Selling or giving away a business can be stressful both personally and financially. But Entrepreneurs’ Relief can change that by offering you a tax advantage. 
It’s something that applies to when you’re selling or giving away a part or all of your business, but there is a fair amount of information you need to understand about this scheme, how you qualify, and how it is applied. 

What is Entrepreneurs’ Relief? 

Entrepreneurs’ Relief makes it possible for business owners to pay tax at a reduced rate of 10% when they to sell all or part of their business. The policy can also apply to company directors and employees that have 5% or more shareholding in the business. 
 
It can be useful to use Entrepreneurs’ Relief because it has the potential for Entrepreneurs, directors and shareholders to save substantial money when selling or giving away their stake in a business. Entrepreneurs’ Relief is available up to £10,000,000 in lifetime gains. 

Who is it available to? 

Entrepreneurs’ Relief is available to partners or sole traders, as well as company directors, officers and employees with 5% shareholding or more. It’s important to understand some more about who qualifies and how HMRC might define these titles when deciding whether to grant Entrepreneurs’ Relief. 
 
When defining an office, director or employee, HMRC doesn’t place any requirement on the number of hours they work, or the salary of the individual. However, there does need to be some evidence that a person worked for the business in some capacity. 
 
Any non-executive directors and company secretaries are counted as officers and a written employment contract is indicative of employment relating to an employee with 5% or more shareholding. Providing evidence of such a contract will help if HMRC makes a challenge. 
 
In the event of a company buyback of shares taking place, Entrepreneurs’ Relief can still be used in certain circumstances. For example, in advance of the buyback, you have to have been holding the shares for at least five years. On top of that, you need to be employed by or be a director of that company for at least two years before the buyback happened. If you don’t meet those rules, it will be treated a dividend payment and taxed in the relevant way. 
There has also been a recent extension of Entrepreneurs’ Relief to cover investors who are not directors and haven’t worked for the company. This is known as Investors’ Relief and also involves taxing the sales of shares at 10% if the requirements are met. These requirements are that there is no requirement to be an officer, director or employee, there are no preference arrangements with the company, shares must be newly issued and the shares have to have been issued on or after 6 April 2016 and held for three years. 

Trading status 

Entrepreneurs’ Relief can sometimes be blocked because of trading issues. There are various issues that relate to trading. A trading requirement is available if the company ceased trading as long as the company satisfied the trading conditions for a year before the cessation of trading, and ceased trading within three years. It’s best to seek expert advice if you aren’t sure how various trading activities might impact your ability to qualify for Entrepreneurs’ Relief.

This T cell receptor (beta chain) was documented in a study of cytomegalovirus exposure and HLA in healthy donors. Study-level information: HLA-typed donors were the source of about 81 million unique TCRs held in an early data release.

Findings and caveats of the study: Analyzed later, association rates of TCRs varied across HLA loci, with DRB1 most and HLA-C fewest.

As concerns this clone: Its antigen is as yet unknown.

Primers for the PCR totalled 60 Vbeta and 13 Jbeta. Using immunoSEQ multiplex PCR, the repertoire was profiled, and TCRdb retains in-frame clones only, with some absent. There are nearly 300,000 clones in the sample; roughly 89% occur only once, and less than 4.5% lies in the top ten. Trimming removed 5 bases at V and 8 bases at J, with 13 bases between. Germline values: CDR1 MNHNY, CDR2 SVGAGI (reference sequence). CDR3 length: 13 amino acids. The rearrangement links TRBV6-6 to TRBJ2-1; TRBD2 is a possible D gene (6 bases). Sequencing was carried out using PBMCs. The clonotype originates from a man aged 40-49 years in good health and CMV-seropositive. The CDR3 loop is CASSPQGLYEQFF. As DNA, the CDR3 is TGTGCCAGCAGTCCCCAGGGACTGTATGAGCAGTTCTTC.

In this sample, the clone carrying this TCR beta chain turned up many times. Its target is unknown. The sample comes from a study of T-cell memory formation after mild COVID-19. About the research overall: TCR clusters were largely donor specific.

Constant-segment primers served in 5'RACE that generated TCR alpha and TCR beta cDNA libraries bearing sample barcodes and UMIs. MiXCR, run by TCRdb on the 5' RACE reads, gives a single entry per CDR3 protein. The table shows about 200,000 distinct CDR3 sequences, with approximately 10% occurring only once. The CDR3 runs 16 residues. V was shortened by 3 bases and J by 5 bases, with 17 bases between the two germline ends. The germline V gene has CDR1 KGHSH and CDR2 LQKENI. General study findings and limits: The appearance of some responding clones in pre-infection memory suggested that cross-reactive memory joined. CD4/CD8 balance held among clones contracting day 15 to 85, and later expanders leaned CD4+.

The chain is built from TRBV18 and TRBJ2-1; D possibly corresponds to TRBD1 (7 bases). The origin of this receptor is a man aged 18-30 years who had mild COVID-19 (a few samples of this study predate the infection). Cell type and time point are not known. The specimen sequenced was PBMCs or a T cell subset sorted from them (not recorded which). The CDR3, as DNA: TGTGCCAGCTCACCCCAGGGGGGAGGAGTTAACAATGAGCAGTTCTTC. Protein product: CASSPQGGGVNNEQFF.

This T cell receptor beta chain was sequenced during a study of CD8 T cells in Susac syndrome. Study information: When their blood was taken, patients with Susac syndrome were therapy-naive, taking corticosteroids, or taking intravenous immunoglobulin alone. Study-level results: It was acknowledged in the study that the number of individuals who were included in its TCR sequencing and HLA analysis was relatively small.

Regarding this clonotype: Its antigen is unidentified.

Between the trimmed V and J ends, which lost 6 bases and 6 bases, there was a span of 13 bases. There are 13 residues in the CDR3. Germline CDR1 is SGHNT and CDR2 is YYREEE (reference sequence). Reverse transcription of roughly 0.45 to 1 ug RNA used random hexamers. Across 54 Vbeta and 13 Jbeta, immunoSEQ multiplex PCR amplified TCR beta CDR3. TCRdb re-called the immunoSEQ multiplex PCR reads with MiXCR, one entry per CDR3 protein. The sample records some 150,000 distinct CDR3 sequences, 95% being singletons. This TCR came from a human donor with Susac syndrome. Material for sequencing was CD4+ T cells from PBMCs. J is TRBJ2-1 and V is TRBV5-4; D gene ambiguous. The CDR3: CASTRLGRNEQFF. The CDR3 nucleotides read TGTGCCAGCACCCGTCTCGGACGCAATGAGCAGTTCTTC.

HMRC’s opinion matters above all else and the line between trading and non-trading is not always clear. You’ll have a better chance of successfully claiming Entrepreneurs’ Relief if you seek a professional opinion and clarification regarding these matters from HMRC. In the event of a negative response, it is possible to make changes that will improve HMRC’s opinion in the future. 

Common reasons for Entrepreneurs’ Relief denial 

There are various reasons why you might not qualify for Entrepreneurs’ Relief and these problems can often be rectified with the right professional support. 
 
Deferred buybacks can sometimes be a problem if the shareholder doesn’t remain an employee for the required amount of time. If a shareholder winds up the company and then starts another to carry out similar trading activities not long after, this can be a problem that might block Entrepreneurs’ Relief qualification too. 
 
EMI (Enterprise Management Incentive) options can cause problems because they are not held for 24 months, which is the minimum amount of time required. Further, if a new holding company acquires the shares of your company’s, this can cause problems because the person paying the tax may no longer meet the minimum 5% threshold. 
 
When you leave a business partnership, the partner might receive a capital payment which could be considered income by HMRC and, again, this might risk Entrepreneurs’ Relief qualification. 
 
In other instances, it can be as simple as an applicant not having the right paperwork available to them, which is something that HMRC don’t tend to look kindly upon! You should always ensure you keep documentation that will support your application and make it more likely to be successful in the end. 
 
Some people miss out because they simply don’t make the claim correctly, which has to be done on the personal tax return of the individual for the year in which the gains take place. If that doesn’t happen, you can’t secure Entrepreneurs’ Relief at all. 

Next steps… 

Please feel free to book a call or drop us an email if you’d like to chat about how we can help you make the most of Entrepreneurs’ Relief and everything it can do for you. It makes sense to enjoy the tax benefits of this policy if you’re a business owner or company director looking to sell your business, either in whole or in part. 
 
 
 
 
Written by 
 
Nicola J Sorrell - 
Effective Accounting 
 
Founder | Xero Champion | IR35 Expert 
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